No Fond Return of Love
Barbara Pym’s reputation is that of a writer of distinctive qualities who, having suffered discouragement and partial eclipse for sixteen years, was rediscovered toward the end of her life and allowed to take her rightful place as a contemporary novelist of considerable originality and lasting value. No Fond Return of Love, first published in England in 1961, was her sixth novel—and the last of her books to be published before her “rediscovery” in 1977.
The time is the England of the 1950’s, and most of the events described occur in the Thames-side suburb of London, the Anglican Church of St. Ivel’s in Northwest London, and the Eagle House Private Hotel in Taviscombe. Classic in proportion, the novel is seventy thousand words in length and arranged in twenty-five chapters corresponding with the four seasons as well as with the Church calendar—Christmas, Lent, Palm Sunday, and Easter. A carefully planned story, stripped of all unnecessary details, an arresting phrase or idea reserved for the beginning and end of each chapter—these elements and others also contribute to the symmetry of form and structure.
This symmetry is combined with a subtle wit and a keen sense of humor—especially when the game of matrimony is being observed. The novel develops its effects, as indeed do all of Pym’s novels, through exploiting the comedy of contemporary manners. Like the anthropologists whose esoteric detachment she shares even as she gently mocks it, Pym scrupulously notes and records the frustrations, unfulfilled desires, boredom, and loneliness of “ordinary people, people who have no claim to fame whatsoever.”
In the quiet comfort of this world, where a new face is an occasion for speculation, the pleasantness and security of everyday life dominates. Only small crises—such as a fainting literary editor or a missing vicar during Easter services—form the counterpoint to comfort. Marriage is always an issue, and so is professional advancement or stagnation, as the case may be. Most pertinent of all, perhaps, the issue of interpersonal relationships engages Pym. The reader sees in her fiction the ways in which people relate or fail to relate to one another, and why.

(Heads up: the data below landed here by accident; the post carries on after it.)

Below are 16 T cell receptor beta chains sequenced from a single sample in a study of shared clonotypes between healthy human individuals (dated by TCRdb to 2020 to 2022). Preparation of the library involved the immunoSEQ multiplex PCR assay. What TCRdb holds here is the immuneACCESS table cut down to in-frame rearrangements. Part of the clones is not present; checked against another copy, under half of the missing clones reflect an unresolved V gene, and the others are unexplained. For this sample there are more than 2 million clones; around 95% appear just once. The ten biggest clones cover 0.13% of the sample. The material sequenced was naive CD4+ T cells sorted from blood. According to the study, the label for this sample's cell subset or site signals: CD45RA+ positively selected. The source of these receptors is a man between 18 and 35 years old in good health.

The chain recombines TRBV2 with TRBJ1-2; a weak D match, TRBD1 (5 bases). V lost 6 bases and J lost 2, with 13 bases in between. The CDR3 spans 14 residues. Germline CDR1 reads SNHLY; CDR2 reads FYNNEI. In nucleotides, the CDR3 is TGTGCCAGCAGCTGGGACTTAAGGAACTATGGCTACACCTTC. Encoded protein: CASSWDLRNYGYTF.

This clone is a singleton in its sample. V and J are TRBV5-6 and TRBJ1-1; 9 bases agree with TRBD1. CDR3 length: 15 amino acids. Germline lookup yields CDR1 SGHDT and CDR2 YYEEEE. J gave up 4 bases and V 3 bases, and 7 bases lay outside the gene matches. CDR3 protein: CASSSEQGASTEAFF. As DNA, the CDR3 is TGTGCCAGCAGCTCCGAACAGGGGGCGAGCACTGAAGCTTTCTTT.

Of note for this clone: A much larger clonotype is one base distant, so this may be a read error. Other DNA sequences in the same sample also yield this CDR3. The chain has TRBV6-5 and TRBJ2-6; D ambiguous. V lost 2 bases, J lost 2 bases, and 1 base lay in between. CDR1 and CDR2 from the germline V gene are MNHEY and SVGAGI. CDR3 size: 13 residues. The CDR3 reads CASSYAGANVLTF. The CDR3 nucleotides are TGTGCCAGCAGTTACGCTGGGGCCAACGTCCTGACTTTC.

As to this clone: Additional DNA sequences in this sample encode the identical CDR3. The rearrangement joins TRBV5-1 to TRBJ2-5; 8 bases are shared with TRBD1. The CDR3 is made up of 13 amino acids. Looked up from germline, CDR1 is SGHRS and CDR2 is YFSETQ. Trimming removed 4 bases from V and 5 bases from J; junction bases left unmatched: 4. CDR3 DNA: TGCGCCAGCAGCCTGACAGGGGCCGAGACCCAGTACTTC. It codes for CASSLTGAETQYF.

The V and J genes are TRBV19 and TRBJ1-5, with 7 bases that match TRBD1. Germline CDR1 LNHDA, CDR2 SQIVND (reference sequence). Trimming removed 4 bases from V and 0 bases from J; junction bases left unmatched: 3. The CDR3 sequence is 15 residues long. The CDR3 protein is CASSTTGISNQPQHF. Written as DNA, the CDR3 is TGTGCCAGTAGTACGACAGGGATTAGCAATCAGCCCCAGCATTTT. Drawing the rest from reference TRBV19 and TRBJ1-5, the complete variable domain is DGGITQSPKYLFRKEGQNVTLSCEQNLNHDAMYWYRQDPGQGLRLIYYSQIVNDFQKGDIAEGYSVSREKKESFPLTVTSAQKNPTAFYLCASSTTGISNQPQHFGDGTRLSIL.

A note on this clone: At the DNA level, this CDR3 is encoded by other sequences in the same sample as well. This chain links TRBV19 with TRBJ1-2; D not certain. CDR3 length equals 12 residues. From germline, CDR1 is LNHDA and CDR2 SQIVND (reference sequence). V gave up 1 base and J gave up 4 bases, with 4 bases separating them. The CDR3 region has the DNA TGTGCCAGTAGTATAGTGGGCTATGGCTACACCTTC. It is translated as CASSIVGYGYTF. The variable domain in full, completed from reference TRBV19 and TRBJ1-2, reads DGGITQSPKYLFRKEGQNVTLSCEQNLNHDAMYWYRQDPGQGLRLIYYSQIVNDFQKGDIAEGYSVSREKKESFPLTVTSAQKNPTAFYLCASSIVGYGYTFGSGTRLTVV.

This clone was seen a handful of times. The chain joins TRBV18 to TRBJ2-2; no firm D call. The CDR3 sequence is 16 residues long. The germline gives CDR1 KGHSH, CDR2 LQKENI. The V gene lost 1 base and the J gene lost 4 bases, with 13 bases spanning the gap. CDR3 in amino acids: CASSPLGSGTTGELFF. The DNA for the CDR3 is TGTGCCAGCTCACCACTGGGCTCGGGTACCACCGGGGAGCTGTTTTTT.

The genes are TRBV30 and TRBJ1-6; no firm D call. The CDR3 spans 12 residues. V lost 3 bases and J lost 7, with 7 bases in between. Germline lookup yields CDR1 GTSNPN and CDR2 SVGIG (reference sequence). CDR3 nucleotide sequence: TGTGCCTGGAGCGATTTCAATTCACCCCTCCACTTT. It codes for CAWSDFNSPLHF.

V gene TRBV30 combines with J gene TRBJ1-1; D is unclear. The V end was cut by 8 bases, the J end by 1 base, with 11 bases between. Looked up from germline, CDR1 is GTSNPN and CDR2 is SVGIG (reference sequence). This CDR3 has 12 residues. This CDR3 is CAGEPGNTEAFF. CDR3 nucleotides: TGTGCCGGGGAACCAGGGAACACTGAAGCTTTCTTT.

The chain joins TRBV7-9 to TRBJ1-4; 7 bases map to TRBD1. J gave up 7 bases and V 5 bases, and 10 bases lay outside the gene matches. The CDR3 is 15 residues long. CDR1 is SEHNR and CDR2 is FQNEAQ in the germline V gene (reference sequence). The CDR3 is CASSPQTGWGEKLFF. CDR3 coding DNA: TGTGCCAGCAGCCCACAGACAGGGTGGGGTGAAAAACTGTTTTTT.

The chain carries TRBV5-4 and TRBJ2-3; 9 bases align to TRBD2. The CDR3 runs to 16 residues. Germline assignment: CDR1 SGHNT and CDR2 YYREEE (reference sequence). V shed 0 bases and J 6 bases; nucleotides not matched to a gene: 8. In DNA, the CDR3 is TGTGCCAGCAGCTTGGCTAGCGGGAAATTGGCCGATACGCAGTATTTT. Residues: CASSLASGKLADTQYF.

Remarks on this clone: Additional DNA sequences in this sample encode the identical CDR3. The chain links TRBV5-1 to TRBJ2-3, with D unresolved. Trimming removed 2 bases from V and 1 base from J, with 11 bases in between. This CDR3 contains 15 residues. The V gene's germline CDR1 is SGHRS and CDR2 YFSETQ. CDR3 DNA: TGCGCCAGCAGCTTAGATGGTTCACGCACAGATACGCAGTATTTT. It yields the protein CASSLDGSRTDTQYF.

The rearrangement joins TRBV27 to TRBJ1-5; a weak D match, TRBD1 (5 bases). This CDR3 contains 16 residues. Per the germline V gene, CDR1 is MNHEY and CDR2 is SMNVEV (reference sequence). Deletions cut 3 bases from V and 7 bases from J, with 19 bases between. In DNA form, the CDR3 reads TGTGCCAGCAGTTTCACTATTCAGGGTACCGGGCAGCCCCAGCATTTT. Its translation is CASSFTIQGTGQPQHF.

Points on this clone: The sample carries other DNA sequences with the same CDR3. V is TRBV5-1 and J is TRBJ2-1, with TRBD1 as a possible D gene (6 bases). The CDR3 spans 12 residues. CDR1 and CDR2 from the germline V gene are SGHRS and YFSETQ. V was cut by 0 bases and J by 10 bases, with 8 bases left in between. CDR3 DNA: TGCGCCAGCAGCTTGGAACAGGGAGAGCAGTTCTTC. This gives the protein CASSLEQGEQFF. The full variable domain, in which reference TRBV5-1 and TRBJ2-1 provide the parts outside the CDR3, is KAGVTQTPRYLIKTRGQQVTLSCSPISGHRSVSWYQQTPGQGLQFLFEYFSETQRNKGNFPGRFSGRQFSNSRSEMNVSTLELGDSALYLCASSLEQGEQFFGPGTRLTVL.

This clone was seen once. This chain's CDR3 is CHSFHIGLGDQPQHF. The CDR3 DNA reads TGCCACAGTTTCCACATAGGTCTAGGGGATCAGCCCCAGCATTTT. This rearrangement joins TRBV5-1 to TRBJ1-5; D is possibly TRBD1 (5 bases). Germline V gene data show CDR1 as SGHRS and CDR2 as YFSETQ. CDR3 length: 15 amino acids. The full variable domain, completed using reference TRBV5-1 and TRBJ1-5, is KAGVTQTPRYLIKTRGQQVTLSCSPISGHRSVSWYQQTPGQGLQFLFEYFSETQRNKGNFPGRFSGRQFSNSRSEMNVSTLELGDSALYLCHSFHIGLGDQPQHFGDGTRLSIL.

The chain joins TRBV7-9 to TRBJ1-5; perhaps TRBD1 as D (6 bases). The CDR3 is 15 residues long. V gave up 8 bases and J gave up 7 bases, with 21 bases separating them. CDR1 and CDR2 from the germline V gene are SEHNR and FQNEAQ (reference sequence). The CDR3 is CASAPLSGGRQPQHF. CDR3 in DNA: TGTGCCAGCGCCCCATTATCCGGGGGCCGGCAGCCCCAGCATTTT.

Usually, Pym appoints a heroine to comment on the intimate details of the social behavior which is her subject. Here, that assignment falls to Dulcie Mainwaring—another of the author’s “excellent women.” Although Dulcie is preoccupied with order, stability, and routine, her raison d’être is found in the lives and crises of those around her—including Viola Dace, a fellow researcher; Aylwin Forbes, a fastidious litterateur to whom both women are attracted; Marjorie Forbes, his estranged wife; and Neville Forbes, who is so attractive to the women in his congregation that he flees to his mother. Dulcie’s observation of these other lives is of central importance to her: it provides compensation for the dreariness of her own ordinary life, and, in the case of Dulcie and Viola, it creates one of the fragile bonds of their relationship.
(The entire section is 1266 words.)